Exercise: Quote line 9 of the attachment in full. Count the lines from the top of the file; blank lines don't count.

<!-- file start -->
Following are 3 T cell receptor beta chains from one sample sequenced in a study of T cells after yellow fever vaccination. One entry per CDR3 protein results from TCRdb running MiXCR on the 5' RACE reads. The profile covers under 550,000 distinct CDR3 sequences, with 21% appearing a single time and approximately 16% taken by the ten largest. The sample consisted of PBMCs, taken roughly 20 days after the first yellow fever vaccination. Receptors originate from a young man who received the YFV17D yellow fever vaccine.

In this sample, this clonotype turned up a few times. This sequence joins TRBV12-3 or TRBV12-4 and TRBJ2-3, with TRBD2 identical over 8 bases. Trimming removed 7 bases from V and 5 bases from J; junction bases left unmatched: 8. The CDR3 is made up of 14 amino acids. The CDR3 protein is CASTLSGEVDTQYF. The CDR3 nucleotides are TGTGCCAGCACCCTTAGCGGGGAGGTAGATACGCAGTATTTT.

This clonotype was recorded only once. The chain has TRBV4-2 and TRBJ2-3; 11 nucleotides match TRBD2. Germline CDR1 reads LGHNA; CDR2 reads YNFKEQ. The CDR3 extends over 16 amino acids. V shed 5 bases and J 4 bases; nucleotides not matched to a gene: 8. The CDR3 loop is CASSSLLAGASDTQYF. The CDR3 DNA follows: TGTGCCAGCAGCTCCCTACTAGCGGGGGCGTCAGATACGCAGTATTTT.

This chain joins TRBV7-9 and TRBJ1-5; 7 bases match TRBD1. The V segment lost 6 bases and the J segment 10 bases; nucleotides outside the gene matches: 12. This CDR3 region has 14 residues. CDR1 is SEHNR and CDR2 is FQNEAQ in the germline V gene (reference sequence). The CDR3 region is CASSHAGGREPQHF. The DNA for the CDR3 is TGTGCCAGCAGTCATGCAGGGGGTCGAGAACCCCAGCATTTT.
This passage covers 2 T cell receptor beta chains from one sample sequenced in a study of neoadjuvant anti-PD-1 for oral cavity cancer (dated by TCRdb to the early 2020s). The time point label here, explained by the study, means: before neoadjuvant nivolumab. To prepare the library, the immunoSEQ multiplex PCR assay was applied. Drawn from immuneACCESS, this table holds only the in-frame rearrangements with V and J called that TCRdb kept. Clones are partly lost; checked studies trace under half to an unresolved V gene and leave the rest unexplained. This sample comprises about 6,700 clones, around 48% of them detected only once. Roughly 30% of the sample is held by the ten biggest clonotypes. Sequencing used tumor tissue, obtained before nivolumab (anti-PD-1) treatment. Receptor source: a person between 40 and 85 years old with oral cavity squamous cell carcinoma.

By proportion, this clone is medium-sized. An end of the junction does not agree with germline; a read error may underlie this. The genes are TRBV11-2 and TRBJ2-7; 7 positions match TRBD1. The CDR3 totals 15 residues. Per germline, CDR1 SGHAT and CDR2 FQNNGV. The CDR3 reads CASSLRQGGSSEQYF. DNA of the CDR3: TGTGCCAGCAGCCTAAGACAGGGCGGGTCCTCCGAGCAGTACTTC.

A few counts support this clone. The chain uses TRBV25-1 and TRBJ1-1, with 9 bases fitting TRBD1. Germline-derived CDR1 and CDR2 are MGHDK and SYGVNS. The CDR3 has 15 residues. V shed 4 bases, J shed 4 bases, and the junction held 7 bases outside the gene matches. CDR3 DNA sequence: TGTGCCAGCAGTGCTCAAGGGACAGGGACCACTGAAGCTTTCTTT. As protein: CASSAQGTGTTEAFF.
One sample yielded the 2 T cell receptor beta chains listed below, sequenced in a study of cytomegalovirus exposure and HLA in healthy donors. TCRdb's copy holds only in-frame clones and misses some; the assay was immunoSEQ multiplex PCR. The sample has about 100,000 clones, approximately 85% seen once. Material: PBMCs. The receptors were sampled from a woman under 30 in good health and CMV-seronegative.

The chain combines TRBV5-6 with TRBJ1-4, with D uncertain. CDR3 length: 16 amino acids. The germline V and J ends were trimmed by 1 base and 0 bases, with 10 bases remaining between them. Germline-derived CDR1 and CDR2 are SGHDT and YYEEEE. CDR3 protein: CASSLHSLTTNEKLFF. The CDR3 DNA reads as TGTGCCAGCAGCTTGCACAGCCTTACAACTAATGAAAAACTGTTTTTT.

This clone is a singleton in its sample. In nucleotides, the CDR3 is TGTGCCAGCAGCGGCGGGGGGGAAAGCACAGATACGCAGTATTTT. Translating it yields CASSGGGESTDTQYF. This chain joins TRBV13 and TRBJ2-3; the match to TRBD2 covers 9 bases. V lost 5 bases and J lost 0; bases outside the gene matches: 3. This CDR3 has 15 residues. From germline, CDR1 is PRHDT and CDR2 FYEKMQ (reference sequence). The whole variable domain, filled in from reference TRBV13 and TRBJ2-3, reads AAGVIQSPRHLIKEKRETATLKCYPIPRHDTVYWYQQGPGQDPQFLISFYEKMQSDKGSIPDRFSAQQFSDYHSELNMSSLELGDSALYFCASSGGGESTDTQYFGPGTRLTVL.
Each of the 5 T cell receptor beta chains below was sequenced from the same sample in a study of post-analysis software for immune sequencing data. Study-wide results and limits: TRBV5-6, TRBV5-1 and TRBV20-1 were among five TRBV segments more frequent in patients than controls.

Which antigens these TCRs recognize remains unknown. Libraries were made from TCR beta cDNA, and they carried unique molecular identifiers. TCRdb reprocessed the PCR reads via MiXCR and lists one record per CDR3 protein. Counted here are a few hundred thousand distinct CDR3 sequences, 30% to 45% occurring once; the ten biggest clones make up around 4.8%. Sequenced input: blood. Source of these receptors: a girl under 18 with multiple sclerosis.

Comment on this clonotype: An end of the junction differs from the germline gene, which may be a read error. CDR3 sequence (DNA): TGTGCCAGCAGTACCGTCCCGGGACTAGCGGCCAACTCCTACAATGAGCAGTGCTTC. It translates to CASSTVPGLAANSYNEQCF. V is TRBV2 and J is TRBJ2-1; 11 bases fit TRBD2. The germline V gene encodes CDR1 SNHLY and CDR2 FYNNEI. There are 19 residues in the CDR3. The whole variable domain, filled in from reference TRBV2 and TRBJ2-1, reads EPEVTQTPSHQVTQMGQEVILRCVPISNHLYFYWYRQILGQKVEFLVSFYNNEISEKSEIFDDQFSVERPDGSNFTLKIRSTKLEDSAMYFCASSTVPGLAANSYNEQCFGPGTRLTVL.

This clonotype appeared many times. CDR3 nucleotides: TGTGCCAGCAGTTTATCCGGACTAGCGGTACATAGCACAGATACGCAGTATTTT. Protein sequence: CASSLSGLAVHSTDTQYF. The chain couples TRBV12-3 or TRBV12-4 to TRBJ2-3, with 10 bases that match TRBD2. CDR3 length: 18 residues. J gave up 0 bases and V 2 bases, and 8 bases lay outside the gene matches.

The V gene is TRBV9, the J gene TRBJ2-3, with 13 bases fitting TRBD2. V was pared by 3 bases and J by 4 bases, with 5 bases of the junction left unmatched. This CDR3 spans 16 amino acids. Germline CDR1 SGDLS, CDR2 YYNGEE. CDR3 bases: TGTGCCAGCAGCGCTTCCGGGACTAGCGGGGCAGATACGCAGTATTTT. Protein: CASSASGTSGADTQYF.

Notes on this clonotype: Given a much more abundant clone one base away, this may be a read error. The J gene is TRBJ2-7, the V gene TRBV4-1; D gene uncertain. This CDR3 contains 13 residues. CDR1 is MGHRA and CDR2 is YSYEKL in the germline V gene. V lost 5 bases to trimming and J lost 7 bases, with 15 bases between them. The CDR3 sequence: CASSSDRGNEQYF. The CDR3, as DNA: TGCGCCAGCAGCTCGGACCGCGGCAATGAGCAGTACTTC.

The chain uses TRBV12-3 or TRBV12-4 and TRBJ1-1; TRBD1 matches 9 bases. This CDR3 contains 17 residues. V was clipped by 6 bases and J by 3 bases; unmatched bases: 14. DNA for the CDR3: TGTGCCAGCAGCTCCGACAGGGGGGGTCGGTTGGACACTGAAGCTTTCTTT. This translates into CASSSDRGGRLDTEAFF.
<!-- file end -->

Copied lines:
The chain combines TRBV5-6 with TRBJ1-4, with D uncertain. CDR3 length: 16 amino acids. The germline V and J ends were trimmed by 1 base and 0 bases, with 10 bases remaining between them. Germline-derived CDR1 and CDR2 are SGHDT and YYEEEE. CDR3 protein: CASSLHSLTTNEKLFF. The CDR3 DNA reads as TGTGCCAGCAGCTTGCACAGCCTTACAACTAATGAAAAACTGTTTTTT.